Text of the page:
The scale of these maps has been increased to 1:2,500,000, adequate for showing major transportation routes, cities and villages, coarse topography, lakes and rivers, suitable for eclipse expedition planning. Caution should be employed in using these maps as no distinction has been made between major highways and second class soft-surface roads in the map plot. Those eclipse viewers who require more detailed plots of the eclipse track should use the data contained within the tables in this publication and larger scale background maps.
The DCW database was assembled in the 1980s and contains names of places that are no longer used in some parts of Africa, particularly Zimbabwe. Where possible, modern names have been substituted for those in the database but this correction could not be applied to all sites. Some areas of missing topographic data appear as blank white rectangles on the map background.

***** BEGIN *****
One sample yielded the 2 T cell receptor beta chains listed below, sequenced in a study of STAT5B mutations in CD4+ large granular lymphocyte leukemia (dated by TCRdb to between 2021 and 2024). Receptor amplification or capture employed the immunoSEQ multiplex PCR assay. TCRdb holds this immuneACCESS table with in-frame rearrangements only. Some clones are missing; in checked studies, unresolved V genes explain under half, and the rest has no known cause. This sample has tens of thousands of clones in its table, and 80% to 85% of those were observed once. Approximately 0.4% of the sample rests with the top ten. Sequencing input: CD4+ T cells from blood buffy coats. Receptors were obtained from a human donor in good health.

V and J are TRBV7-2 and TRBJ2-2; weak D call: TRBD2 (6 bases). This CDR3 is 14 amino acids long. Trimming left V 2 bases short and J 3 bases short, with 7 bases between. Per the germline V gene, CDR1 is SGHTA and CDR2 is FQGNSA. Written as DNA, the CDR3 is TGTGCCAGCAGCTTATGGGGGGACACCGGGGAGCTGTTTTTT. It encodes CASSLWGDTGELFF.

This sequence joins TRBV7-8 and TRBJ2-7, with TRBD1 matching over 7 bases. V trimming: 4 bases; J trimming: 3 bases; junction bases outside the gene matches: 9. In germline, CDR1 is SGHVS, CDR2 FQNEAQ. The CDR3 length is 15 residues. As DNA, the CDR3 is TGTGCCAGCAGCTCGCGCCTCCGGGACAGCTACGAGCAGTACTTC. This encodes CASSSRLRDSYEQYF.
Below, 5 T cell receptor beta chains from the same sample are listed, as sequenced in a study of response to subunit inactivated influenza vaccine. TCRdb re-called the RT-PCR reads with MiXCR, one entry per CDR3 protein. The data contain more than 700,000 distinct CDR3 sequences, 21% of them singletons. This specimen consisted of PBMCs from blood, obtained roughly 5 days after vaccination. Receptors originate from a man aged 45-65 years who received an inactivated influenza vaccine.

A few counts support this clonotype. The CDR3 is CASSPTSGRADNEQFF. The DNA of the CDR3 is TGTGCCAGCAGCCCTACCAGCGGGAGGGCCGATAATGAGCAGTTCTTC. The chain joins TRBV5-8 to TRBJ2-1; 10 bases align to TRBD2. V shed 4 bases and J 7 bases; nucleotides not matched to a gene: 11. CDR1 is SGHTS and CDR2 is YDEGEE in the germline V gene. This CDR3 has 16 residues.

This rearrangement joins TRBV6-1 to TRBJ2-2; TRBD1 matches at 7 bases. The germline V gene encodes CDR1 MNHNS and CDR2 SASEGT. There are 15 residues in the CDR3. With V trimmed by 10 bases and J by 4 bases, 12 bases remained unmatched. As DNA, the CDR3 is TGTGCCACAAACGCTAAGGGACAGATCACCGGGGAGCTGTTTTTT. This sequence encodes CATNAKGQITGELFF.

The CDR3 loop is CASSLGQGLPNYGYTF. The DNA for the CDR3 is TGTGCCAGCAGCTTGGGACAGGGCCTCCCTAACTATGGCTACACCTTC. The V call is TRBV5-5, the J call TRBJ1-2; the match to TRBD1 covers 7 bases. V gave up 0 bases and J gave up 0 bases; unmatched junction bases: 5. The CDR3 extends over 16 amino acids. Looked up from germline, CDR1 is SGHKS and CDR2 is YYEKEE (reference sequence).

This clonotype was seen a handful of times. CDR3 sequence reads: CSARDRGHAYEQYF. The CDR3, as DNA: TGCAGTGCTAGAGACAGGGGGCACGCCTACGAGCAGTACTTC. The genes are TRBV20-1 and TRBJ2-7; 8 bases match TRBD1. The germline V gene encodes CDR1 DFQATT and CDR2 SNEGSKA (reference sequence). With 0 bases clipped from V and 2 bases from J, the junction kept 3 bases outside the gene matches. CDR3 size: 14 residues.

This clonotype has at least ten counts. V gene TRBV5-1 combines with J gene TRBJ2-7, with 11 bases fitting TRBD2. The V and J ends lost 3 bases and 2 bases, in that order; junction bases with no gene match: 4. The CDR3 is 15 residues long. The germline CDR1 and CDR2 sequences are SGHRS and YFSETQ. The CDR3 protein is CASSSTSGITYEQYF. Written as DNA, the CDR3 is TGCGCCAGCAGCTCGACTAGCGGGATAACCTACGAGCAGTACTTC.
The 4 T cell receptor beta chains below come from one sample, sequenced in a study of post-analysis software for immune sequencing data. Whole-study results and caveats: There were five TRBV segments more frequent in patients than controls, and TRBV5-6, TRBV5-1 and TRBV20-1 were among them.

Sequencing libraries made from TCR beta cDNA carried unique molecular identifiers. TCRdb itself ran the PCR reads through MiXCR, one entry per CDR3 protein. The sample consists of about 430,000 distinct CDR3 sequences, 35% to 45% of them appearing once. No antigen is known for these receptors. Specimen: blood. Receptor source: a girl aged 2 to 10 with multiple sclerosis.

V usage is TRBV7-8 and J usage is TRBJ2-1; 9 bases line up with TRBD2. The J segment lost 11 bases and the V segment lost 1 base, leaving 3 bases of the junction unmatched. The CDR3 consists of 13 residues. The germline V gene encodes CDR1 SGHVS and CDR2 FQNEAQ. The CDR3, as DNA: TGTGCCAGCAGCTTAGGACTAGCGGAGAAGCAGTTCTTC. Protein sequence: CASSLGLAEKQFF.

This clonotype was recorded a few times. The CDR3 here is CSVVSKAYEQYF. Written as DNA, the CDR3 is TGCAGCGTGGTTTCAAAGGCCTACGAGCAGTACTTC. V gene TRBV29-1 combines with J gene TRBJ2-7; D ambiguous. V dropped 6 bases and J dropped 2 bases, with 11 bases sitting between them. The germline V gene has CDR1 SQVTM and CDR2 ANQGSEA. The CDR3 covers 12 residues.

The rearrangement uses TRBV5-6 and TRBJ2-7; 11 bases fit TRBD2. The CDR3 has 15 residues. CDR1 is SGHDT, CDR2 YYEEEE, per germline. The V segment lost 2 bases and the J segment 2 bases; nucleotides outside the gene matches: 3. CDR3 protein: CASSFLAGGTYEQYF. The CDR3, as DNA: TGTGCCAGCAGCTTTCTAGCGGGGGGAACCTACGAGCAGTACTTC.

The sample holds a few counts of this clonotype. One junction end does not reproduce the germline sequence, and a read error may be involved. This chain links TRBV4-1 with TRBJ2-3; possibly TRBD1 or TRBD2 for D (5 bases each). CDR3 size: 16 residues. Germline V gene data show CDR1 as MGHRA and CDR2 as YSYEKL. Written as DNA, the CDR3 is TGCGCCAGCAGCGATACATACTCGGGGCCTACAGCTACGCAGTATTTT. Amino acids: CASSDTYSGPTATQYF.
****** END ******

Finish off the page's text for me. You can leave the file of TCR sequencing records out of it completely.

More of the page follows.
Northern and southern limits as well as the center line of the
path are plotted using data from
Table 7. Although no corrections
have been made for center of figure or lunar limb profile, they have
little or no effect at this scale. Atmospheric refraction has not been
included, as its effects play a significant role only at very low solar
altitudes. In any case, refraction corrections to the path are uncertain
since they depend on the atmospheric temperature-pressure profile,
which cannot be predicted in advance. If observations from the graze
zones are planned, then the zones of grazing eclipse must be plotted
on higher scale maps using coordinates in
Table 8. See PLOTTING
THE PATH ON MAPS for sources and more information. The paths
also show the curves of maximum eclipse at two-minute increments
in UT. These maps are also available
on the Web.
Table of Contents